WELFARE spending faces the brunt of spending cuts over the next five years after it was announced the “roller coaster” ride that was anticipated for government departments will no longer happen.
However, the government surprised many economists by opting to slow pace of austerity overall, despite shaking off the Lib Dems, its old coalition partner.
The government’s fiscal watchdog, the Office for Budget Responsibility (OBR), said in March that if welfare spending was not reduced, heavy cuts would be needed in departmental spending to meet fiscal targets.
Departmental spending covers the day-to-day running and administration of the public sector – half of it is public workers’ pay.
The chancellor now plans to spend £83.3bn more on departmental spending over the next five years than was anticipated by the OBR in March. The harsh initial departmental cuts were then to be followed by sharp rises.
Welfare cuts will save £34.9m over this parliament. The chancellor has frozen most working-age benefits, reduced the generosity of tax credits and universal credit.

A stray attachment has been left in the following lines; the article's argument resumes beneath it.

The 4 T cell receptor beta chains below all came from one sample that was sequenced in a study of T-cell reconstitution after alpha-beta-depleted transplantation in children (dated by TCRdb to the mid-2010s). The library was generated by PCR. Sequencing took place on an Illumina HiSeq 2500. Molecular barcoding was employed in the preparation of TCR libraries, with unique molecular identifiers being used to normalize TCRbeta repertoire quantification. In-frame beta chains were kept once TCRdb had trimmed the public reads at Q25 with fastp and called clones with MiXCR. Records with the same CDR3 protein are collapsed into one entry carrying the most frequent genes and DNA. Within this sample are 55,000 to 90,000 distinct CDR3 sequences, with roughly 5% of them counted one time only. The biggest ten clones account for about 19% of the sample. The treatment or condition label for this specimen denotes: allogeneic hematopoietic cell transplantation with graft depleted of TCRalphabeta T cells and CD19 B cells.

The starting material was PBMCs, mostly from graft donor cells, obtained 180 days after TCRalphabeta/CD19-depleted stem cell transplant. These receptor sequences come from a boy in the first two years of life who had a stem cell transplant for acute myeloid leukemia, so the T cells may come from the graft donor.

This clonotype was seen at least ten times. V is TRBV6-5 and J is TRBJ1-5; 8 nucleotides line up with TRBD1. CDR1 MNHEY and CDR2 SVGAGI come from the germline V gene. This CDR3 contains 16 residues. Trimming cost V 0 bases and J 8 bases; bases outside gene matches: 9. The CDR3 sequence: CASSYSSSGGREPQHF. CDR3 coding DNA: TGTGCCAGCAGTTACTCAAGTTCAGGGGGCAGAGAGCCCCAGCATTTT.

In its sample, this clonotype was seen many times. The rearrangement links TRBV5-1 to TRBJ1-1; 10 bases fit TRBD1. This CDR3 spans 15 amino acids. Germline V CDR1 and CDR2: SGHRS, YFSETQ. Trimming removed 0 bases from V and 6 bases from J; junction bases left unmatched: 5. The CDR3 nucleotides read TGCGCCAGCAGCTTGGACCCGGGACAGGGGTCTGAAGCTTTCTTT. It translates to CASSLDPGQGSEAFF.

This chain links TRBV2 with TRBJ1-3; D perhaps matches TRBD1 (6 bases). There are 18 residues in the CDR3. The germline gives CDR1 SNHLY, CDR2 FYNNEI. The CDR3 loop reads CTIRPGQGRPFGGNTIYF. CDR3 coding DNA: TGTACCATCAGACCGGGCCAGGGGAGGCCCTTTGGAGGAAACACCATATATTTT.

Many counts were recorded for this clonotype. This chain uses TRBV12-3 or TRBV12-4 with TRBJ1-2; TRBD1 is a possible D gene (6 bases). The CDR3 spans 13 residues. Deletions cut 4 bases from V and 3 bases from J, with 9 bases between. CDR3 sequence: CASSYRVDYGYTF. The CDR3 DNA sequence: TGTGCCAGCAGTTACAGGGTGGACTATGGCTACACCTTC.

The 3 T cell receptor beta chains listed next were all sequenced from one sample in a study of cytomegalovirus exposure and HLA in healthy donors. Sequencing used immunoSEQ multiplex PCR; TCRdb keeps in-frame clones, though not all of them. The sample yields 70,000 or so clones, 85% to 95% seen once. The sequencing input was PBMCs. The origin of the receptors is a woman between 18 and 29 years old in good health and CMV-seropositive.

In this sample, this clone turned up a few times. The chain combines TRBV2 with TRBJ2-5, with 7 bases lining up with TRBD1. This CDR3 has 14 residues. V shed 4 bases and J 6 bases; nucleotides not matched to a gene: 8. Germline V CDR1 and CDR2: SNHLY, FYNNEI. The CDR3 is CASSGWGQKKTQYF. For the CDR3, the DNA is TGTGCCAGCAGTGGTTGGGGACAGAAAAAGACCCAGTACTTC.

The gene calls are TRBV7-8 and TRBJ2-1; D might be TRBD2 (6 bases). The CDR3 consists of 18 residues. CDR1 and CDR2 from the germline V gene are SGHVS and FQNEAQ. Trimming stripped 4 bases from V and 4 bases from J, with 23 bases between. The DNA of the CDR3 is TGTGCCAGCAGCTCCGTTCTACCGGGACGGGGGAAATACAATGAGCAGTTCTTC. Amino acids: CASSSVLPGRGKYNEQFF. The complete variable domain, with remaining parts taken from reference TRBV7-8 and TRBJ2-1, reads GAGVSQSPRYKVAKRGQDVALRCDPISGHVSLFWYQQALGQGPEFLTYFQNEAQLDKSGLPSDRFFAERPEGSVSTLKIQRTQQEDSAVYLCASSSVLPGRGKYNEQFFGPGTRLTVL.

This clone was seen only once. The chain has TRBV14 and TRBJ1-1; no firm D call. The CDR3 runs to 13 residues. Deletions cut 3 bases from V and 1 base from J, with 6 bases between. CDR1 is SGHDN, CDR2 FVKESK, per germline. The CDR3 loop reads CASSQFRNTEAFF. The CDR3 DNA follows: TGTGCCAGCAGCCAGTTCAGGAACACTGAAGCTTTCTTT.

But its new giveaways will more than outweigh its new spending cuts. Borrowing over the next five years is set to be £18bn more than planned in March.
The government will only be borrowing less this year due to the sale of public sector assets.
“Having won a majority and cut loose the Lib Dems there was widespread speculation that George Osborne would bring forward austerity into the early years of this Parliament,” said economist David from investment bank Jefferies.
“However, painful welfare cuts are being phased in over more years and the profile for departmental spending has actually been revised higher.”